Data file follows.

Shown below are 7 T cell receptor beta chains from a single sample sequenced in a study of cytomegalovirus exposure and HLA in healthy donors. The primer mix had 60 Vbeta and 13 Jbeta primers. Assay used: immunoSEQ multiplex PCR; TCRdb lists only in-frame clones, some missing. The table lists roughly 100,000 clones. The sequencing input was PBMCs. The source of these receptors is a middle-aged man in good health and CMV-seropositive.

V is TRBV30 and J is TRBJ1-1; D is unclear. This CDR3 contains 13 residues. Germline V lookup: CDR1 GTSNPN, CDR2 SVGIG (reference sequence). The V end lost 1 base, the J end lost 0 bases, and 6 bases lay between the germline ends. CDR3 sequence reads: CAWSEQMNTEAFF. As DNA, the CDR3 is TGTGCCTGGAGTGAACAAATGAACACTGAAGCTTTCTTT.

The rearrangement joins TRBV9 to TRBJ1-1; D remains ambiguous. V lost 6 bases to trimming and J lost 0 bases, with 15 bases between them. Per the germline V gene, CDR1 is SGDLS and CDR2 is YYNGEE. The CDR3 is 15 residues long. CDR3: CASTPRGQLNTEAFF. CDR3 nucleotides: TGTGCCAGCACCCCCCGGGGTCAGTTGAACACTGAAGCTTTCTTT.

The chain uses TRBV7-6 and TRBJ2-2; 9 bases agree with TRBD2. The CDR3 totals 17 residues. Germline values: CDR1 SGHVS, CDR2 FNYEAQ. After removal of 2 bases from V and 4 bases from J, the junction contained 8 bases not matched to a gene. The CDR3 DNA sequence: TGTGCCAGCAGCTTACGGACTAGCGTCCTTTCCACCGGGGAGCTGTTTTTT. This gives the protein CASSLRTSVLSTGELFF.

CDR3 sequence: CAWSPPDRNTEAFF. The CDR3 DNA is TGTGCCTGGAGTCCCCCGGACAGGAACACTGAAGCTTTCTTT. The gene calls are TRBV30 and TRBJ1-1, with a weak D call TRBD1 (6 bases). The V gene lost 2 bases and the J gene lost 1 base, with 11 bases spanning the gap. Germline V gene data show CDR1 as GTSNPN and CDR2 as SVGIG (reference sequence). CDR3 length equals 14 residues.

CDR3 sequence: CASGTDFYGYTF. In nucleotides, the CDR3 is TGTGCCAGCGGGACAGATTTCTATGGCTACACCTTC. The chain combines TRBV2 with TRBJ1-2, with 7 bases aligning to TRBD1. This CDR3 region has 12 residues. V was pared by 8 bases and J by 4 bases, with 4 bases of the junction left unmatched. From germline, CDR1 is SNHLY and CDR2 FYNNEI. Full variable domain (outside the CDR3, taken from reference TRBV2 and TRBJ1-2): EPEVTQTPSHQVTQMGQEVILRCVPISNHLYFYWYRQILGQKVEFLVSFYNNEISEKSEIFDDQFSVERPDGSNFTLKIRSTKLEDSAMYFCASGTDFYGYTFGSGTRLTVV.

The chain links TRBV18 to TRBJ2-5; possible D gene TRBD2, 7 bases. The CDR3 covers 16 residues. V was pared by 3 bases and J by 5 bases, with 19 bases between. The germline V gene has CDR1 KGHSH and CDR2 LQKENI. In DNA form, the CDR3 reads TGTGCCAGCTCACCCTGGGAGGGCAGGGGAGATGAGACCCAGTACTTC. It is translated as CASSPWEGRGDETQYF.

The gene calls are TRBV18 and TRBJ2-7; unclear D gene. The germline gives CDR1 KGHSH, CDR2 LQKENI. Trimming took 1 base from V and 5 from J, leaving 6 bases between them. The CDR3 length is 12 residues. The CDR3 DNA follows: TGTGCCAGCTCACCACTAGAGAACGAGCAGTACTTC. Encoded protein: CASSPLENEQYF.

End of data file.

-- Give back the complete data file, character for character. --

Shown below are 7 T cell receptor beta chains from a single sample sequenced in a study of cytomegalovirus exposure and HLA in healthy donors. The primer mix had 60 Vbeta and 13 Jbeta primers. Assay used: immunoSEQ multiplex PCR; TCRdb lists only in-frame clones, some missing. The table lists roughly 100,000 clones. The sequencing input was PBMCs. The source of these receptors is a middle-aged man in good health and CMV-seropositive.

V is TRBV30 and J is TRBJ1-1; D is unclear. This CDR3 contains 13 residues. Germline V lookup: CDR1 GTSNPN, CDR2 SVGIG (reference sequence). The V end lost 1 base, the J end lost 0 bases, and 6 bases lay between the germline ends. CDR3 sequence reads: CAWSEQMNTEAFF. As DNA, the CDR3 is TGTGCCTGGAGTGAACAAATGAACACTGAAGCTTTCTTT.

The rearrangement joins TRBV9 to TRBJ1-1; D remains ambiguous. V lost 6 bases to trimming and J lost 0 bases, with 15 bases between them. Per the germline V gene, CDR1 is SGDLS and CDR2 is YYNGEE. The CDR3 is 15 residues long. CDR3: CASTPRGQLNTEAFF. CDR3 nucleotides: TGTGCCAGCACCCCCCGGGGTCAGTTGAACACTGAAGCTTTCTTT.

The chain uses TRBV7-6 and TRBJ2-2; 9 bases agree with TRBD2. The CDR3 totals 17 residues. Germline values: CDR1 SGHVS, CDR2 FNYEAQ. After removal of 2 bases from V and 4 bases from J, the junction contained 8 bases not matched to a gene. The CDR3 DNA sequence: TGTGCCAGCAGCTTACGGACTAGCGTCCTTTCCACCGGGGAGCTGTTTTTT. This gives the protein CASSLRTSVLSTGELFF.

CDR3 sequence: CAWSPPDRNTEAFF. The CDR3 DNA is TGTGCCTGGAGTCCCCCGGACAGGAACACTGAAGCTTTCTTT. The gene calls are TRBV30 and TRBJ1-1, with a weak D call TRBD1 (6 bases). The V gene lost 2 bases and the J gene lost 1 base, with 11 bases spanning the gap. Germline V gene data show CDR1 as GTSNPN and CDR2 as SVGIG (reference sequence). CDR3 length equals 14 residues.

CDR3 sequence: CASGTDFYGYTF. In nucleotides, the CDR3 is TGTGCCAGCGGGACAGATTTCTATGGCTACACCTTC. The chain combines TRBV2 with TRBJ1-2, with 7 bases aligning to TRBD1. This CDR3 region has 12 residues. V was pared by 8 bases and J by 4 bases, with 4 bases of the junction left unmatched. From germline, CDR1 is SNHLY and CDR2 FYNNEI. Full variable domain (outside the CDR3, taken from reference TRBV2 and TRBJ1-2): EPEVTQTPSHQVTQMGQEVILRCVPISNHLYFYWYRQILGQKVEFLVSFYNNEISEKSEIFDDQFSVERPDGSNFTLKIRSTKLEDSAMYFCASGTDFYGYTFGSGTRLTVV.

The chain links TRBV18 to TRBJ2-5; possible D gene TRBD2, 7 bases. The CDR3 covers 16 residues. V was pared by 3 bases and J by 5 bases, with 19 bases between. The germline V gene has CDR1 KGHSH and CDR2 LQKENI. In DNA form, the CDR3 reads TGTGCCAGCTCACCCTGGGAGGGCAGGGGAGATGAGACCCAGTACTTC. It is translated as CASSPWEGRGDETQYF.

The gene calls are TRBV18 and TRBJ2-7; unclear D gene. The germline gives CDR1 KGHSH, CDR2 LQKENI. Trimming took 1 base from V and 5 from J, leaving 6 bases between them. The CDR3 length is 12 residues. The CDR3 DNA follows: TGTGCCAGCTCACCACTAGAGAACGAGCAGTACTTC. Encoded protein: CASSPLENEQYF.